This Common Post-Grad Career Move Will Actually Hurt You, According to New Study

Woman posing for graduation photo


Leah Thomas
Leah Thomas866

Today's college graduates are facing a new conundrum: More people than ever are earning degrees, but many of them aren't using their (very expensive) educations. 

Instead of applying for jobs that require a college education, many graduates are taking jobs that don’t right out of school, like bartending, driving for a ride-share app, or working at a coffee shop.

Burning Glass Technologies, a job market analytics firm, and nonprofit Strada Institute for the Future of Work set out to answer just how harmful this decision is for new graduates.

In order to understand how underemployment is affecting the most recent generation, they studied 4 million college graduates in the United States. They found that four in 10 new grads are currently underemployed. 

Overall, graduates who initially find themselves underemployed are five times more likely to be underemployed in the future, compared to those who take a job requiring their degree right out of college. And of those underemployed grads, two-thirds will be working the exact same job in five years.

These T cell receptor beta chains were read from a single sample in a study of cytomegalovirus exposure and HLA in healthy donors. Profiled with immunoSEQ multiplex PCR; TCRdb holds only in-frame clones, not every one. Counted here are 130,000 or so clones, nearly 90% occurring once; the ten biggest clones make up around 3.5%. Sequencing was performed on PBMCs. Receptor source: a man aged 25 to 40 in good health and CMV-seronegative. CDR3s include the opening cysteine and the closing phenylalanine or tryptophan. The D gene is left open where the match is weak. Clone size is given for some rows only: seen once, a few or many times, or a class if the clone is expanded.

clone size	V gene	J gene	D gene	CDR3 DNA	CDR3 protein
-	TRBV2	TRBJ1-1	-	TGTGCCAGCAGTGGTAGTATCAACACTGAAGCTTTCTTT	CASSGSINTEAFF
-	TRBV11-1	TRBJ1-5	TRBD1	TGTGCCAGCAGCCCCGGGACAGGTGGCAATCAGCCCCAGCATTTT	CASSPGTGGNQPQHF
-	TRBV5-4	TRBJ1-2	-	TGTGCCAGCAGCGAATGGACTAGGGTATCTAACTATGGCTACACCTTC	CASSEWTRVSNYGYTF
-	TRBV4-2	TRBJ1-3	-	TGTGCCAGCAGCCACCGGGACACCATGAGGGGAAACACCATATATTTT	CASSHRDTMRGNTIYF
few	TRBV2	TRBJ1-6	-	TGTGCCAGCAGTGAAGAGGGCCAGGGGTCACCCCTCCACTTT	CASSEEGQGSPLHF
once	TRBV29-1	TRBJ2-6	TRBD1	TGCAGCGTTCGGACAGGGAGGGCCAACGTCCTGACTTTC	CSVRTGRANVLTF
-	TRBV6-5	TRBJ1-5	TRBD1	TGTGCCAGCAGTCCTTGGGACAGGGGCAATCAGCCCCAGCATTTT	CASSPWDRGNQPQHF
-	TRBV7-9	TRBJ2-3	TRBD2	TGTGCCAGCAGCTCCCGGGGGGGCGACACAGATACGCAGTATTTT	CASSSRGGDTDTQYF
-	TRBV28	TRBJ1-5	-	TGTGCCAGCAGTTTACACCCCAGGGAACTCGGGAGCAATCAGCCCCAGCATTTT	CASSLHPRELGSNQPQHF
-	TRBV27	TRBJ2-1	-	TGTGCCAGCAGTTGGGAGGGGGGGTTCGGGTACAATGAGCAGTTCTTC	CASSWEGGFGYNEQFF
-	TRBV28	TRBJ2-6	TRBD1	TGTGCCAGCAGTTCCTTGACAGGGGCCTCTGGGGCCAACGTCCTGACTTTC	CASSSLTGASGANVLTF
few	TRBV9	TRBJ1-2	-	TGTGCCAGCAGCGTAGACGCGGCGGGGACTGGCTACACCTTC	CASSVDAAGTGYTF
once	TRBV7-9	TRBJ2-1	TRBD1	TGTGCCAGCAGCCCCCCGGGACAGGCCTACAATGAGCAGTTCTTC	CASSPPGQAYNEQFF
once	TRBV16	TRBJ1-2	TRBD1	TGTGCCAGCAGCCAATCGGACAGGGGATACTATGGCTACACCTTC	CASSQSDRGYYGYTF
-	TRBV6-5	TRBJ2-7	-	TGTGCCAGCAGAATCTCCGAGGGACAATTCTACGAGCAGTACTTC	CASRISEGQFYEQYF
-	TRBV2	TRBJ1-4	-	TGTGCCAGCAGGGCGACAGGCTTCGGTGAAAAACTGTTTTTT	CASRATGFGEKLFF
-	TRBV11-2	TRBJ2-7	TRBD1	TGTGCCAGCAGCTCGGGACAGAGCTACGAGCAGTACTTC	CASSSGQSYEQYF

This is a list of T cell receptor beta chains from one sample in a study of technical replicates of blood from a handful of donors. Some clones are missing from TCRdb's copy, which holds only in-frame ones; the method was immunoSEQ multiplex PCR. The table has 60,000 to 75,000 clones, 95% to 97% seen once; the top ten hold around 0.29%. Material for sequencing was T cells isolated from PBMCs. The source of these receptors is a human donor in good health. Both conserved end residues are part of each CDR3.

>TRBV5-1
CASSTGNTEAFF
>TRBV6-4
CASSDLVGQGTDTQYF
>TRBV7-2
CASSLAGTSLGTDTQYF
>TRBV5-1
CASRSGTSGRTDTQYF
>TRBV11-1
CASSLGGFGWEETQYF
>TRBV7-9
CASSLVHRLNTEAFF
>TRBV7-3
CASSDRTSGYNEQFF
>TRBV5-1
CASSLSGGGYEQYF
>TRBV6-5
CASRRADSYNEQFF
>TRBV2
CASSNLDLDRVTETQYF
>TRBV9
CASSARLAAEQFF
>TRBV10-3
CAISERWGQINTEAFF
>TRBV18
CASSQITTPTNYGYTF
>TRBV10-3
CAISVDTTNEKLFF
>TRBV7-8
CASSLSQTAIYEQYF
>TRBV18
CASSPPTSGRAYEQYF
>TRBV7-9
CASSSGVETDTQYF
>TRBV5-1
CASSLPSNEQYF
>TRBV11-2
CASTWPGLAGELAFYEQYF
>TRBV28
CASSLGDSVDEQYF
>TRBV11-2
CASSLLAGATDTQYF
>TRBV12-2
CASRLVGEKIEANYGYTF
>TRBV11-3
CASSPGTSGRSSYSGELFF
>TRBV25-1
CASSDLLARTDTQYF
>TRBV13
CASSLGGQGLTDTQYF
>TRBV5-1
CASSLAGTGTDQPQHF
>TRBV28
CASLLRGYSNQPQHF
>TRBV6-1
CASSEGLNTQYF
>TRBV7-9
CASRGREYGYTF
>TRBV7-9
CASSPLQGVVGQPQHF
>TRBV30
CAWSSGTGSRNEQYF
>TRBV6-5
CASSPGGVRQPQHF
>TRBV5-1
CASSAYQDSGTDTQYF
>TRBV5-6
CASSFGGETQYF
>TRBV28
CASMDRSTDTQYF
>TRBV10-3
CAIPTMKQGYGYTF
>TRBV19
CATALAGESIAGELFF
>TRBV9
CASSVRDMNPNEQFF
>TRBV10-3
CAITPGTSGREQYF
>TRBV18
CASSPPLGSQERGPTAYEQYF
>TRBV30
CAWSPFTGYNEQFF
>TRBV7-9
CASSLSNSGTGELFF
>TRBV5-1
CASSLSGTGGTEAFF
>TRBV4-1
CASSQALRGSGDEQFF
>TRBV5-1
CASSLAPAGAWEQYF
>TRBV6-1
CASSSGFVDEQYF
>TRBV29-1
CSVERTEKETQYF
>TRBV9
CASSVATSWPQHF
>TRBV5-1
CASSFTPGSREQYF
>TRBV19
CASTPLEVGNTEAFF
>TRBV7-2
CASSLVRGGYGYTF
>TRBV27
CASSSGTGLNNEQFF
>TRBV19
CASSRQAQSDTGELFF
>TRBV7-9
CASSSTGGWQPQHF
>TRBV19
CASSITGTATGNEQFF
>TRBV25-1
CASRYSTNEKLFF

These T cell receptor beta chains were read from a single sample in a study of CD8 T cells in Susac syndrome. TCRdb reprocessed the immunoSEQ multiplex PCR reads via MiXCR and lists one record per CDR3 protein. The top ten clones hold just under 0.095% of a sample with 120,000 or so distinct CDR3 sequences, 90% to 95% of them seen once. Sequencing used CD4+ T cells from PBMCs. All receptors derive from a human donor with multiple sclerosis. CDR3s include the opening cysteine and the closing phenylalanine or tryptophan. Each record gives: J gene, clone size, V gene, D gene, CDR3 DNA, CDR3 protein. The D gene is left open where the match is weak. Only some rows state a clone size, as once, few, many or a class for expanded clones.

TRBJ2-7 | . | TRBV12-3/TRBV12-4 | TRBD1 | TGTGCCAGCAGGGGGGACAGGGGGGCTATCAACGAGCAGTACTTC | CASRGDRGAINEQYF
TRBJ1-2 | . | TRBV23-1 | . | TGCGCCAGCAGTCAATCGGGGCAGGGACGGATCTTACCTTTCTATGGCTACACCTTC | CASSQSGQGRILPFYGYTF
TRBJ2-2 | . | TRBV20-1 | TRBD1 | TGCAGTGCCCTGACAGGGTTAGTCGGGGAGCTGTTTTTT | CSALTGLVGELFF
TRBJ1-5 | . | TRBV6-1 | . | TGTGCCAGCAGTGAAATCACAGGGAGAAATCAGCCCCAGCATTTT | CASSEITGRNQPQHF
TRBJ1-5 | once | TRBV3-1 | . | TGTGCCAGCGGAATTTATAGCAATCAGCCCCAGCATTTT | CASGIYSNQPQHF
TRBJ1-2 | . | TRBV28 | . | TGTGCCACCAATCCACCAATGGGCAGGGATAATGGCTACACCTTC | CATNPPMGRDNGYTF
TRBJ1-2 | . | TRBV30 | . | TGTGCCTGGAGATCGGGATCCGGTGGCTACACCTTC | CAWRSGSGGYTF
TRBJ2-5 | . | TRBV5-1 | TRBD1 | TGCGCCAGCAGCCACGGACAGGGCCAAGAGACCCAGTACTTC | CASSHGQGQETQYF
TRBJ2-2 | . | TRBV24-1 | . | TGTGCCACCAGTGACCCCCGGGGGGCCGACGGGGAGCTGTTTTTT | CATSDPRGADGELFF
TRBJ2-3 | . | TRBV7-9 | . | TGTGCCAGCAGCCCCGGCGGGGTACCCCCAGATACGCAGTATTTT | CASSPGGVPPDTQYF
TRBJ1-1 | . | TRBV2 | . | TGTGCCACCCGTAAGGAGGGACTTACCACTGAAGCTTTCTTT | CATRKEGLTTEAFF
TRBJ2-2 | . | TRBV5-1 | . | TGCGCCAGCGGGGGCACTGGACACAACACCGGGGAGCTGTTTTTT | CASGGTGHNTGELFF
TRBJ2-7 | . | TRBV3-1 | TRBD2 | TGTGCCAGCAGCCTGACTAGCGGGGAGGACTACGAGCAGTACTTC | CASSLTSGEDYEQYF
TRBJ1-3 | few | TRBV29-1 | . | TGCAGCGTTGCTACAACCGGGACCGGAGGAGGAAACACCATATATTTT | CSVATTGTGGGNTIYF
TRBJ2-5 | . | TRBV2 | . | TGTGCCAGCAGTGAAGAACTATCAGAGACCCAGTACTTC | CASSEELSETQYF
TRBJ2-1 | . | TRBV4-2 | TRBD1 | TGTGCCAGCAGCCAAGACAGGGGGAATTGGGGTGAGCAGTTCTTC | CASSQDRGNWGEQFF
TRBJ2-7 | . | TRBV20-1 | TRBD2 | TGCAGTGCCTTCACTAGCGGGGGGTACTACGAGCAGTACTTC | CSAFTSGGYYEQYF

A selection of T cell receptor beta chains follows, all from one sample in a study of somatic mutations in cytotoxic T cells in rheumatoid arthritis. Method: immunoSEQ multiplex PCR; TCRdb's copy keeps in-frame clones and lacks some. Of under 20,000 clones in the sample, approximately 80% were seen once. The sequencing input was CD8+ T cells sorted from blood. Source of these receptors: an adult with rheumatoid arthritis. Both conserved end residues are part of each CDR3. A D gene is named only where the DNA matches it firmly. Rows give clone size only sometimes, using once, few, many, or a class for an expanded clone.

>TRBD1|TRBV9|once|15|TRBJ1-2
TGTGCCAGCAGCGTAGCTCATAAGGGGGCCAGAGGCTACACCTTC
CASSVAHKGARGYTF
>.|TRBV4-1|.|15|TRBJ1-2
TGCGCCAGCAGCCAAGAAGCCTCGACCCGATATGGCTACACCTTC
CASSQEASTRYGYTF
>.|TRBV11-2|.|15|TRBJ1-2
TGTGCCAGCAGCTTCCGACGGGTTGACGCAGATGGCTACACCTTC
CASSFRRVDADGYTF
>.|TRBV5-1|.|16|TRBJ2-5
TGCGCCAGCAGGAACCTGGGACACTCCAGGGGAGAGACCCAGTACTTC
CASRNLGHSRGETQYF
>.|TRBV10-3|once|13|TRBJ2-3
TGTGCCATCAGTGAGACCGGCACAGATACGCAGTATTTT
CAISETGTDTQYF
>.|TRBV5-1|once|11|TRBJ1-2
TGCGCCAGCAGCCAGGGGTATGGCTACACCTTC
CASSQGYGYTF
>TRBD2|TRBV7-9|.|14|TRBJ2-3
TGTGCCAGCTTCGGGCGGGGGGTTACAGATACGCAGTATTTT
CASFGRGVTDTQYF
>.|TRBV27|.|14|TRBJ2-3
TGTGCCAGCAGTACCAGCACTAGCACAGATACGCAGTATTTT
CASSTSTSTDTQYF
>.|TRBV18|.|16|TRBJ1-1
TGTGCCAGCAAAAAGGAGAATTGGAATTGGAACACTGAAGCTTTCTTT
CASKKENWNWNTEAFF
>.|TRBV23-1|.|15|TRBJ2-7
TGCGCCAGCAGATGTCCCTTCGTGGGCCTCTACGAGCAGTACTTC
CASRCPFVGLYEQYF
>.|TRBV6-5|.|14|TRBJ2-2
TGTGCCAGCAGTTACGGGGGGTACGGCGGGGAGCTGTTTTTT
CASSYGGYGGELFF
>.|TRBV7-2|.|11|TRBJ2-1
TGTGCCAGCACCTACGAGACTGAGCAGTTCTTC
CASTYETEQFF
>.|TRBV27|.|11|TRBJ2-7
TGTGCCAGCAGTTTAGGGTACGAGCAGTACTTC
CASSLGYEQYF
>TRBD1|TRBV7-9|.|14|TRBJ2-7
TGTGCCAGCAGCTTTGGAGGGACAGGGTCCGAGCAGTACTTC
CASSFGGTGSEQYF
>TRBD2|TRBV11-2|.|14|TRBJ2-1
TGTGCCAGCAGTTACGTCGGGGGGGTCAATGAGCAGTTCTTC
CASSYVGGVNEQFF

Underemployment hits especially hard for women. More women than men start their post-grad lives underemployed (47 percent compared to 37 percent, respectively) and women are more likely than men to stay underemployed in the future.

“This gender gap persists over time and holds true across every [college] major except engineering,” the researchers wrote.

Even in STEM fields like mathematics and engineering, which are traditionally perceived as "reliable" majors with lots of job availability, women are more likely to leave college and enter a job where they are underemployed.

Why? According to the CEO of Burning Glass, Matt Sigelman, there are two possible reasons.

First, female STEM students may not have the same mentor influence and opportunities as male STEM students. 

“Avoiding underemployment after college takes a conscious strategy,” he said. A strategy that female students may not even be aware is necessary. 

“Men may have stronger professional networks right out of school than women do,” he continued.

And, according to Sigelman, men are more likely to apply for jobs that may be above them, requiring higher skill level or more experience than they actually have. 

“A man who has a few of the requirements, but not all, is likely to apply anyway, with the idea that he can learn on the job,” he said. But women “more often think they’re underqualified if they don’t meet all the criteria. So they don’t apply.”

Regardless of gender, underemployment is expensive. College graduates aged 22 to 27 working at a job that did not require their college degree earn $10,000 less each year than graduates who took jobs that require a degree. 

According to Sigelmanm, the rise in underemployment could be linked to a “big shift among students in recent years away from the humanities into majors that sound more practical, but really aren’t.” As well as “you’ll figure it out later” attitudes many colleges adopt when it comes to curriculum – universities aren’t teaching the skills most employers are searching for in their job applications.

“Most students don’t start to focus on what employers want until they’re well into their senior year, which is way too late.”